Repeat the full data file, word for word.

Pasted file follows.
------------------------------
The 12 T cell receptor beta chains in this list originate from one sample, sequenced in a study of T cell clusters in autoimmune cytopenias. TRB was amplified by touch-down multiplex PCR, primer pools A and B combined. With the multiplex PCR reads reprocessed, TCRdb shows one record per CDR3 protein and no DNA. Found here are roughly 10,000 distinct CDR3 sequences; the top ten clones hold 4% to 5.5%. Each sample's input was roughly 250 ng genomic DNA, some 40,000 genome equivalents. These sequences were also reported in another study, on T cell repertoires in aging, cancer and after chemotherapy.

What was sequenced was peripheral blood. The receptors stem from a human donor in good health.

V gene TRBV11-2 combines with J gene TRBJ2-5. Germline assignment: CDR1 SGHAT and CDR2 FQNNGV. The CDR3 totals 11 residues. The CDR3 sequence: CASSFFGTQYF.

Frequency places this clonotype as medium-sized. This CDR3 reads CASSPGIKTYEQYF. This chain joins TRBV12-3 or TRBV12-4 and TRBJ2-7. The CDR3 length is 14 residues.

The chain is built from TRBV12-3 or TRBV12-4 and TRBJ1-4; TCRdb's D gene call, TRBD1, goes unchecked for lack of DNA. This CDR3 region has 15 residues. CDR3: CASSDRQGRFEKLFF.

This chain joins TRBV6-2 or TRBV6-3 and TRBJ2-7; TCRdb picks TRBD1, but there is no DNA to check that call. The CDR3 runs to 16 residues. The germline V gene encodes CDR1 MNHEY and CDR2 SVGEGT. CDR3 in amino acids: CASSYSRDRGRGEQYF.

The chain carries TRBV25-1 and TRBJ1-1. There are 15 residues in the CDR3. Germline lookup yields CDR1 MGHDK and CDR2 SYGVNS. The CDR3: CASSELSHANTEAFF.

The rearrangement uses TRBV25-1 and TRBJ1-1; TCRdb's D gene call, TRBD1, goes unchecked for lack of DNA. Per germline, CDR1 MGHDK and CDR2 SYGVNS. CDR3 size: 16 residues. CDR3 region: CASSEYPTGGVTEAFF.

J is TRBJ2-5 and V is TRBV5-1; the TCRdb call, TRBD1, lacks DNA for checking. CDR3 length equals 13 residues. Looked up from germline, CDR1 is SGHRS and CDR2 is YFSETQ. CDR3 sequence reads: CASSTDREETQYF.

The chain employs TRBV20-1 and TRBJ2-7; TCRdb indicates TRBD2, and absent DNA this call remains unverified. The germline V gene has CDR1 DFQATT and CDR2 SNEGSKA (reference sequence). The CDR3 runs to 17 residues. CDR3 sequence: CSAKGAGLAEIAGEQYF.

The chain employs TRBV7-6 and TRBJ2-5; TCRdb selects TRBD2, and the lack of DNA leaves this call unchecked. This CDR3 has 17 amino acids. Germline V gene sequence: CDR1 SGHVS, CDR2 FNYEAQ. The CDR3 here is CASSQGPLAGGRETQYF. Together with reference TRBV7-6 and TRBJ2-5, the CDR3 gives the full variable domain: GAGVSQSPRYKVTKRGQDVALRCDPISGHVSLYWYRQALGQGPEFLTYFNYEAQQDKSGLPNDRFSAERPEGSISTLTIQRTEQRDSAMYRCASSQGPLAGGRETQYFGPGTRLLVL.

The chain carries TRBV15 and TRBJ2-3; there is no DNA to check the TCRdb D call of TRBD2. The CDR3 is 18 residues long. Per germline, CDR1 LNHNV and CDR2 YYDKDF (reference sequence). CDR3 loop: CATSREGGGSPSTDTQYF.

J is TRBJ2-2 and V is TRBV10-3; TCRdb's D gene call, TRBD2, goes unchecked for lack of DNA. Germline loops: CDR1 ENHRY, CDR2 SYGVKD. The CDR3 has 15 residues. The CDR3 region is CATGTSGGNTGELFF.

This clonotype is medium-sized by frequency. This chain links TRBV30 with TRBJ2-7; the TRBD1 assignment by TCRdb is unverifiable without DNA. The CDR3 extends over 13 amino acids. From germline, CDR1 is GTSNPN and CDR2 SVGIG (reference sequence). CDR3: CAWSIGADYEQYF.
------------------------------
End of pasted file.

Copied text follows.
The 12 T cell receptor beta chains in this list originate from one sample, sequenced in a study of T cell clusters in autoimmune cytopenias. TRB was amplified by touch-down multiplex PCR, primer pools A and B combined. With the multiplex PCR reads reprocessed, TCRdb shows one record per CDR3 protein and no DNA. Found here are roughly 10,000 distinct CDR3 sequences; the top ten clones hold 4% to 5.5%. Each sample's input was roughly 250 ng genomic DNA, some 40,000 genome equivalents. These sequences were also reported in another study, on T cell repertoires in aging, cancer and after chemotherapy.

What was sequenced was peripheral blood. The receptors stem from a human donor in good health.

V gene TRBV11-2 combines with J gene TRBJ2-5. Germline assignment: CDR1 SGHAT and CDR2 FQNNGV. The CDR3 totals 11 residues. The CDR3 sequence: CASSFFGTQYF.

Frequency places this clonotype as medium-sized. This CDR3 reads CASSPGIKTYEQYF. This chain joins TRBV12-3 or TRBV12-4 and TRBJ2-7. The CDR3 length is 14 residues.

The chain is built from TRBV12-3 or TRBV12-4 and TRBJ1-4; TCRdb's D gene call, TRBD1, goes unchecked for lack of DNA. This CDR3 region has 15 residues. CDR3: CASSDRQGRFEKLFF.

This chain joins TRBV6-2 or TRBV6-3 and TRBJ2-7; TCRdb picks TRBD1, but there is no DNA to check that call. The CDR3 runs to 16 residues. The germline V gene encodes CDR1 MNHEY and CDR2 SVGEGT. CDR3 in amino acids: CASSYSRDRGRGEQYF.

The chain carries TRBV25-1 and TRBJ1-1. There are 15 residues in the CDR3. Germline lookup yields CDR1 MGHDK and CDR2 SYGVNS. The CDR3: CASSELSHANTEAFF.

The rearrangement uses TRBV25-1 and TRBJ1-1; TCRdb's D gene call, TRBD1, goes unchecked for lack of DNA. Per germline, CDR1 MGHDK and CDR2 SYGVNS. CDR3 size: 16 residues. CDR3 region: CASSEYPTGGVTEAFF.

J is TRBJ2-5 and V is TRBV5-1; the TCRdb call, TRBD1, lacks DNA for checking. CDR3 length equals 13 residues. Looked up from germline, CDR1 is SGHRS and CDR2 is YFSETQ. CDR3 sequence reads: CASSTDREETQYF.

The chain employs TRBV20-1 and TRBJ2-7; TCRdb indicates TRBD2, and absent DNA this call remains unverified. The germline V gene has CDR1 DFQATT and CDR2 SNEGSKA (reference sequence). The CDR3 runs to 17 residues. CDR3 sequence: CSAKGAGLAEIAGEQYF.

The chain employs TRBV7-6 and TRBJ2-5; TCRdb selects TRBD2, and the lack of DNA leaves this call unchecked. This CDR3 has 17 amino acids. Germline V gene sequence: CDR1 SGHVS, CDR2 FNYEAQ. The CDR3 here is CASSQGPLAGGRETQYF. Together with reference TRBV7-6 and TRBJ2-5, the CDR3 gives the full variable domain: GAGVSQSPRYKVTKRGQDVALRCDPISGHVSLYWYRQALGQGPEFLTYFNYEAQQDKSGLPNDRFSAERPEGSISTLTIQRTEQRDSAMYRCASSQGPLAGGRETQYFGPGTRLLVL.

The chain carries TRBV15 and TRBJ2-3; there is no DNA to check the TCRdb D call of TRBD2. The CDR3 is 18 residues long. Per germline, CDR1 LNHNV and CDR2 YYDKDF (reference sequence). CDR3 loop: CATSREGGGSPSTDTQYF.

J is TRBJ2-2 and V is TRBV10-3; TCRdb's D gene call, TRBD2, goes unchecked for lack of DNA. Germline loops: CDR1 ENHRY, CDR2 SYGVKD. The CDR3 has 15 residues. The CDR3 region is CATGTSGGNTGELFF.

This clonotype is medium-sized by frequency. This chain links TRBV30 with TRBJ2-7; the TRBD1 assignment by TCRdb is unverifiable without DNA. The CDR3 extends over 13 amino acids. From germline, CDR1 is GTSNPN and CDR2 SVGIG (reference sequence). CDR3: CAWSIGADYEQYF.